1. planning for future regulations

2. investing in appropriate technology

 

The automakers now have "some expectation" that their investments in CO2 control technology will yield *some* benefit for them.  The technology will be necesary for them to participate in the marketplace.  For example, it would have been folly for the automakers to put hundreds of millions into lithium battery technology.

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Well...we all need cars (sadly) and we all need electricity.  To think those costs to comply with new regulations will be born by the companies is shortsighted at best.  They are passed along to customers. 

 

The Dispatch article is saying that Ohioans are very dependant on cars, and use electricity that is very dependant on the combustion of fossil fuels (relative to other states).  Therefore, it is reasonable to assume that Ohioans will pay more to comply with CO2 regulations than residents of other states.

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... Ohioans are very dependant on cars, and use electricity that is very dependant on the combustion of fossil fuels (relative to other states).  Therefore, it is reasonable to assume that Ohioans will pay more to comply with CO2 regulations than residents of other states.

Oh, yes, I agree with you on all points.  I foresee an era when locations that are far from markets or efficient transportation will fail due to high transportation costs. 

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Well...we all need cars (sadly) and we all need electricity. 

 

We certainly don't need as much car or as much electricity has many of us use now.

 

"By 2009, iSuppli estimates that 71.5% of the North American market will be comprised of flat

panel televisions with screen sizes of 30 inches and above. Overall, many of the large screen, flat

panel televisions being purchased by consumers will consume double or more the active mode

power of the smaller CRT televisions that they are replacing. Much of this differential in power

consumption is simply attributable to the increased size of the products being sold now."

 

http://www.energystar.gov/ia/partners/prod_development/revisions/downloads/tv_vcr/TV_update_document_Final.pdf

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From National Geographic.com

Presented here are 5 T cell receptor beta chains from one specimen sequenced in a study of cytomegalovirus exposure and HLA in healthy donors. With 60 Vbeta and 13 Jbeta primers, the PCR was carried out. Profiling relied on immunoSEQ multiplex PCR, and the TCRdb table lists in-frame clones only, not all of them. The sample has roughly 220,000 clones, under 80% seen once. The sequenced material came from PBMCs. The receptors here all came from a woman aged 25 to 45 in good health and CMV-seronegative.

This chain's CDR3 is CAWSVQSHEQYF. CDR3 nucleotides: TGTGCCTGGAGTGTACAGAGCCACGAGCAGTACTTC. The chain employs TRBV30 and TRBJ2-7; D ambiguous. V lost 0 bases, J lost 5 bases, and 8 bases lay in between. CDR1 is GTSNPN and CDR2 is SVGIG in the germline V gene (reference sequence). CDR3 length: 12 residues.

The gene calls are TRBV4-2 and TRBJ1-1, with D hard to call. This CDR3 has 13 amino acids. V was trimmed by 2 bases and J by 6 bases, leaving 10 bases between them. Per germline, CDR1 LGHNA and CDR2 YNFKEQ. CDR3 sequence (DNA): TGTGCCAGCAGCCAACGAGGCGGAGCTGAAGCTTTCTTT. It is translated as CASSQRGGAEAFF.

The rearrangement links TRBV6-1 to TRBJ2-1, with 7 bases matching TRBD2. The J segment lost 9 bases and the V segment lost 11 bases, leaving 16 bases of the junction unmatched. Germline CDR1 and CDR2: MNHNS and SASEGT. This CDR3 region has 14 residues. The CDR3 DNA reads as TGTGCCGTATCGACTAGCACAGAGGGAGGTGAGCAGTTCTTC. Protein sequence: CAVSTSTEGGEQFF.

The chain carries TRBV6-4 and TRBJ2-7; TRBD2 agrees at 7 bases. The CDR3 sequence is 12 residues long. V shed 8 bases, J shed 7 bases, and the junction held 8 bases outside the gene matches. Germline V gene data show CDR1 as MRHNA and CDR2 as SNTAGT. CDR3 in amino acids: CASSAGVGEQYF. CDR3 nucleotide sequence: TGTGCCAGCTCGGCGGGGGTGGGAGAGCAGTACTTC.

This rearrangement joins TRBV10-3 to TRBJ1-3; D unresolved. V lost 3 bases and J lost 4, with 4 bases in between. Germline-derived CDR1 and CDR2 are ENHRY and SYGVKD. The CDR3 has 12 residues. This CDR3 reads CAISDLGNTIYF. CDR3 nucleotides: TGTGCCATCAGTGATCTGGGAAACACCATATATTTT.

http://news.nationalgeographic.com/news/2007/04/070404-second-flood.html

 

London, Tokyo Submerged by Rising Seas -- In "Second Life"

John Roach

for National Geographic News

April 4, 2007

 

 

Tokyo, Amsterdam, and the entire Mediterranean island of Ibiza were inundated with floodwaters today due to rising sea levels brought on by global warming.

 

Or at least, that would have been the headline if events in the virtual world Second Life mirrored reality.

 

A rolling flood temporarily swamped several areas of the online world as part of a campaign to illustrate the potential environmental and financial impacts of climate change.

 

...

 

More at:

http://news.nationalgeographic.com/news/2007/04/070404-second-flood.html

 

 

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Global warming could pummel Lake Erie economy

Sunday, April 08, 2007

Michael Scott

Plain Dealer Reporter

 

Lake Erie could suffer the ravages of global warming in the next century, while also buffering Northeast Ohio from the worst effects.

 

That's the opinion of some in response to dire warnings from the Intergovernmental Panel on Climate Change, which released its fourth report in Brussels last week.

 

In short, the IPCC report claims that if world temperatures rise even slightly, as projected, there will be increased mortality from heat waves, floods and droughts and 30 percent of the world's species will be at risk of extinction.

 

...

 

More at:

http://www.cleveland.com/news/plaindealer/index.ssf?/base/news/1176021066311540.xml&coll=2


"Now you're not naive enough to think we're living in a democracy, are you Buddy? It's the free market. And you're a part of it." -- Gordon Gekko.

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Green building and sustainability are becoming such a hot topic with such extreme awareness of global warming as of late. But how does historic preservation fit into this? I haven't really learned much yet about what restrictions are put on historic houses and districts. At a time when we should be conserving as much energy as possible, do you guys see there being a lot of conflict between the preservationists and the people wanting America to go green? Do you get what I'm saying? Like, are there ways to alter the 1860s Italianate rowhouse with 15 foot ceilings to be more energy efficient without guidelines in the way, or are there ways of designing in-fill development that fits the context of historic structures? And at the same time, is it economically feasible or will it be?